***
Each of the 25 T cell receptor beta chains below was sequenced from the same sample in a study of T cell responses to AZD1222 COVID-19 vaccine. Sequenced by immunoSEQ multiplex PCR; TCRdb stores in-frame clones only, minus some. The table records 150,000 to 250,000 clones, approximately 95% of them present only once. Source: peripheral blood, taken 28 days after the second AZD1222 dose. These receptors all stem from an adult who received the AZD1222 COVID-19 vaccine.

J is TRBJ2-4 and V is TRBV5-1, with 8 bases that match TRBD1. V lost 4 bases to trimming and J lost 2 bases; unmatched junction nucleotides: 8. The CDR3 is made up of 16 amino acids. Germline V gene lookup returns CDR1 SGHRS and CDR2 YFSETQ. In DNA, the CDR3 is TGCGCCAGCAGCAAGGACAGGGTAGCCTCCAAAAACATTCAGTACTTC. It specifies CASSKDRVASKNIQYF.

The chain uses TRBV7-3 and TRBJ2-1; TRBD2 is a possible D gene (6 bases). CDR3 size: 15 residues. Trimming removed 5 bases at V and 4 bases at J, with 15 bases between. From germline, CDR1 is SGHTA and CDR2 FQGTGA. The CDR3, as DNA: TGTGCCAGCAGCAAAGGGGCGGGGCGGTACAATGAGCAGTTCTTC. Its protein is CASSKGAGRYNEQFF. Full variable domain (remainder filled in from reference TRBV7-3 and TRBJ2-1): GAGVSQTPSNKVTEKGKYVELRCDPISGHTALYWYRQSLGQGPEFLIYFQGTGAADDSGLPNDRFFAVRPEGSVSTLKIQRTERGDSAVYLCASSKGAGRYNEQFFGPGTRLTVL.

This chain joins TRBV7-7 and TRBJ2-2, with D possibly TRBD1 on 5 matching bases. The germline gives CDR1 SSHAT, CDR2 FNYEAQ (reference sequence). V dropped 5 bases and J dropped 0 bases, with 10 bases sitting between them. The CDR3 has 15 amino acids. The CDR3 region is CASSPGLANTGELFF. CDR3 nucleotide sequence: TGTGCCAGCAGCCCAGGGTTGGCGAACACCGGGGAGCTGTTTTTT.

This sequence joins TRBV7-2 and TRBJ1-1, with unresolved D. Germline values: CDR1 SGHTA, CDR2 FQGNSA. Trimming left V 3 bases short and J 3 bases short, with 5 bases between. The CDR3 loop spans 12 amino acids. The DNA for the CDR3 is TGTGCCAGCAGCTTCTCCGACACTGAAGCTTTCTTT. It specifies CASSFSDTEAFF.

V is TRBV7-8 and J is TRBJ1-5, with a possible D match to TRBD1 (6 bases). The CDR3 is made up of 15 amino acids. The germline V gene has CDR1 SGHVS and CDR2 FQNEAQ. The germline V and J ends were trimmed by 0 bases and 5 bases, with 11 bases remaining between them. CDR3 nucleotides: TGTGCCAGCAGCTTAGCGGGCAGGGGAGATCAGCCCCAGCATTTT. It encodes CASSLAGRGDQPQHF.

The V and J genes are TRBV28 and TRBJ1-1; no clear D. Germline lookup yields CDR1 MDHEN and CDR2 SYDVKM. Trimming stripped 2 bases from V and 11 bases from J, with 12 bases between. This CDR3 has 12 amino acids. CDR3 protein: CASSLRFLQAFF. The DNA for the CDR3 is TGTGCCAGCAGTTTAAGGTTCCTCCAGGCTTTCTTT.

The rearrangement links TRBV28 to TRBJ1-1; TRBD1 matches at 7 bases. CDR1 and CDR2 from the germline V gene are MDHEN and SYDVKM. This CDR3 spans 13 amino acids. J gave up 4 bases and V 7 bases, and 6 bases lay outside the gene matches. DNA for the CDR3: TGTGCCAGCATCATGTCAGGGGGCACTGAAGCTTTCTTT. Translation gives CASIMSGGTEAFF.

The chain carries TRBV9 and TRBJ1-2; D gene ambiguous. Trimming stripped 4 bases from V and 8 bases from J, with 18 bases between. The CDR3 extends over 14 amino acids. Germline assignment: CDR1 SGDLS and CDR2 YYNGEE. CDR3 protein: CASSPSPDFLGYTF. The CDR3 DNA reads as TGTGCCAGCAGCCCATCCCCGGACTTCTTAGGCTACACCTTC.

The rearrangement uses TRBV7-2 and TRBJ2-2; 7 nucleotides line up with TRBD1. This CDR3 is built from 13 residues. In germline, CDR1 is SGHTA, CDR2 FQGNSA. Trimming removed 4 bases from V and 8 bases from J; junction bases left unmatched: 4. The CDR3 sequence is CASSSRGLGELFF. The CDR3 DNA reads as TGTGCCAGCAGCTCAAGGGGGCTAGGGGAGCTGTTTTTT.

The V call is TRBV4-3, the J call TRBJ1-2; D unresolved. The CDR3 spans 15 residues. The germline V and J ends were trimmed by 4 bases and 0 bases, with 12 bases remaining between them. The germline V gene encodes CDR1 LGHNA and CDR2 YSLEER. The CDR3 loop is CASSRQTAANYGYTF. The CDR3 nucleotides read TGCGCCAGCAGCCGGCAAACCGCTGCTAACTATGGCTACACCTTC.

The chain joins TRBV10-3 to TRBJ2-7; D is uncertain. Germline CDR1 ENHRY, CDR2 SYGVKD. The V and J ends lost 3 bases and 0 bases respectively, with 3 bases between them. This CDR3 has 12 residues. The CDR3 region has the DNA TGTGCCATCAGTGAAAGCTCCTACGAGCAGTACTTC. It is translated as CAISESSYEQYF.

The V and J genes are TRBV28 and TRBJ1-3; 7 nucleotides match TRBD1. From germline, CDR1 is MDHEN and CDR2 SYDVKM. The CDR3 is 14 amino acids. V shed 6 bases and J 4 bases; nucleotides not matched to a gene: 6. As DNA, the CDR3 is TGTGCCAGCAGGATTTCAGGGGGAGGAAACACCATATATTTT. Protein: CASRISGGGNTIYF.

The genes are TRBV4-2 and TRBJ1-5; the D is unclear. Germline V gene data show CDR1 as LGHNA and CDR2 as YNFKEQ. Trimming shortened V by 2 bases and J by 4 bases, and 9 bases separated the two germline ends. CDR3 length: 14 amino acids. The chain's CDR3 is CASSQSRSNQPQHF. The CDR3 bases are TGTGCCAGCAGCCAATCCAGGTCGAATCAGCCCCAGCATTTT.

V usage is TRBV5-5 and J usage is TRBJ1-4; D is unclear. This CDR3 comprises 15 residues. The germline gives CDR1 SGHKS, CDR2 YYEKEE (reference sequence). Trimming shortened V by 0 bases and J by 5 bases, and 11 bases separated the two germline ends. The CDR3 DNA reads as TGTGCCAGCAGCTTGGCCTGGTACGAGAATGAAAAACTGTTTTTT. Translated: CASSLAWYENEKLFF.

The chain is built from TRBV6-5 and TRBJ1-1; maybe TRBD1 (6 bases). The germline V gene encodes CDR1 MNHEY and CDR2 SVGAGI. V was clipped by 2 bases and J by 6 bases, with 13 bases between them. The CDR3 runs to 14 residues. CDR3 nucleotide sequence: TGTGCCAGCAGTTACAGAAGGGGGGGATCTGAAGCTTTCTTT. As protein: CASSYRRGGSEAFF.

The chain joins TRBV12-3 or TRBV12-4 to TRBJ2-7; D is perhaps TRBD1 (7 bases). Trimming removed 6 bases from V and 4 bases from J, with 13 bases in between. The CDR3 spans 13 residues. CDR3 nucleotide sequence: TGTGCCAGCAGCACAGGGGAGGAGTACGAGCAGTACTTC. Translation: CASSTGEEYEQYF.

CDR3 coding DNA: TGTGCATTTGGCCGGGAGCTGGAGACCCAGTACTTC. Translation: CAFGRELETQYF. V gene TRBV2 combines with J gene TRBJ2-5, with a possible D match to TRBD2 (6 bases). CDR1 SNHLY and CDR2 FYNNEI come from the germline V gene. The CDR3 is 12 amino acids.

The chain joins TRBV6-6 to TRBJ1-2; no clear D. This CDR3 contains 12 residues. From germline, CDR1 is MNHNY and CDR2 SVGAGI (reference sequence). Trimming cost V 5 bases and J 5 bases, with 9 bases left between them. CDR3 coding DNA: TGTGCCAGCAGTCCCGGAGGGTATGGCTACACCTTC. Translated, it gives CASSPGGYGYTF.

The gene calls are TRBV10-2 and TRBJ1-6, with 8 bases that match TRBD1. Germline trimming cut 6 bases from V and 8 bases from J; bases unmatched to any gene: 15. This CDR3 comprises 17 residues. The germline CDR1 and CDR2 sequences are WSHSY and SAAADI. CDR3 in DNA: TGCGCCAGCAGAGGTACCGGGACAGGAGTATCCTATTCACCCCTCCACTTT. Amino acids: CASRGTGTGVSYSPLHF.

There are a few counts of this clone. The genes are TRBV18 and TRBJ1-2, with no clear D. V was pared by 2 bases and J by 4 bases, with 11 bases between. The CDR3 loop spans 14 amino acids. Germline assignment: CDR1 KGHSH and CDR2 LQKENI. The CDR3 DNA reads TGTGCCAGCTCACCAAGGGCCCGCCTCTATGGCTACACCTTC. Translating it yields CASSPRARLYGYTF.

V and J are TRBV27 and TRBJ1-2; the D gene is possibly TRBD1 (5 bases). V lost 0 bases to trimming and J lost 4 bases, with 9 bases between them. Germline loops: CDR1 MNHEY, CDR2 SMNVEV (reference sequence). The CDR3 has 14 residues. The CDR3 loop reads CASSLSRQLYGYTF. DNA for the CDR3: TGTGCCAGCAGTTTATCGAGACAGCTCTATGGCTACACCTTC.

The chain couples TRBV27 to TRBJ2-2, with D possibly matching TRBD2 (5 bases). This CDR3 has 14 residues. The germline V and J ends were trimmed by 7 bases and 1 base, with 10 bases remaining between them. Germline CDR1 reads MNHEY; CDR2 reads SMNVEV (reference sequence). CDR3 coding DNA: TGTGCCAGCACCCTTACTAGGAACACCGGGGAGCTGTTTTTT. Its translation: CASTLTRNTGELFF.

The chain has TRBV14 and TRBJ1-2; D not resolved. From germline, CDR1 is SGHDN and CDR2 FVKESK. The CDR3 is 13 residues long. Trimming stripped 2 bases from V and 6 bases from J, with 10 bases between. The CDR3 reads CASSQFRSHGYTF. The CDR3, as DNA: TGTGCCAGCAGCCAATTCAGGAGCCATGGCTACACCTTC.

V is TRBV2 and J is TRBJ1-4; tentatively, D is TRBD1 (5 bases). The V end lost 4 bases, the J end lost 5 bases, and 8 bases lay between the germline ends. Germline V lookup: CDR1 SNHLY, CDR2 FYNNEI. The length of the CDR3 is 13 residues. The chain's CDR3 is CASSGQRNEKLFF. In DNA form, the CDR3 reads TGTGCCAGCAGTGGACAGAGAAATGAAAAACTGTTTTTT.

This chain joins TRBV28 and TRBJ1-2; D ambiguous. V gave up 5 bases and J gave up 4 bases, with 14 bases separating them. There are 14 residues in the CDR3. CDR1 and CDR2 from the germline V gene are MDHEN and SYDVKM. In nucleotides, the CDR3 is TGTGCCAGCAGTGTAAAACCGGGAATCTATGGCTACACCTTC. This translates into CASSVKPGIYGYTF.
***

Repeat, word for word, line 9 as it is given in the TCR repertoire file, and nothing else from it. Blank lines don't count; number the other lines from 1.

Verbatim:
The chain carries TRBV9 and TRBJ1-2; D gene ambiguous. Trimming stripped 4 bases from V and 8 bases from J, with 18 bases between. The CDR3 extends over 14 amino acids. Germline assignment: CDR1 SGDLS and CDR2 YYNGEE. CDR3 protein: CASSPSPDFLGYTF. The CDR3 DNA reads as TGTGCCAGCAGCCCATCCCCGGACTTCTTAGGCTACACCTTC.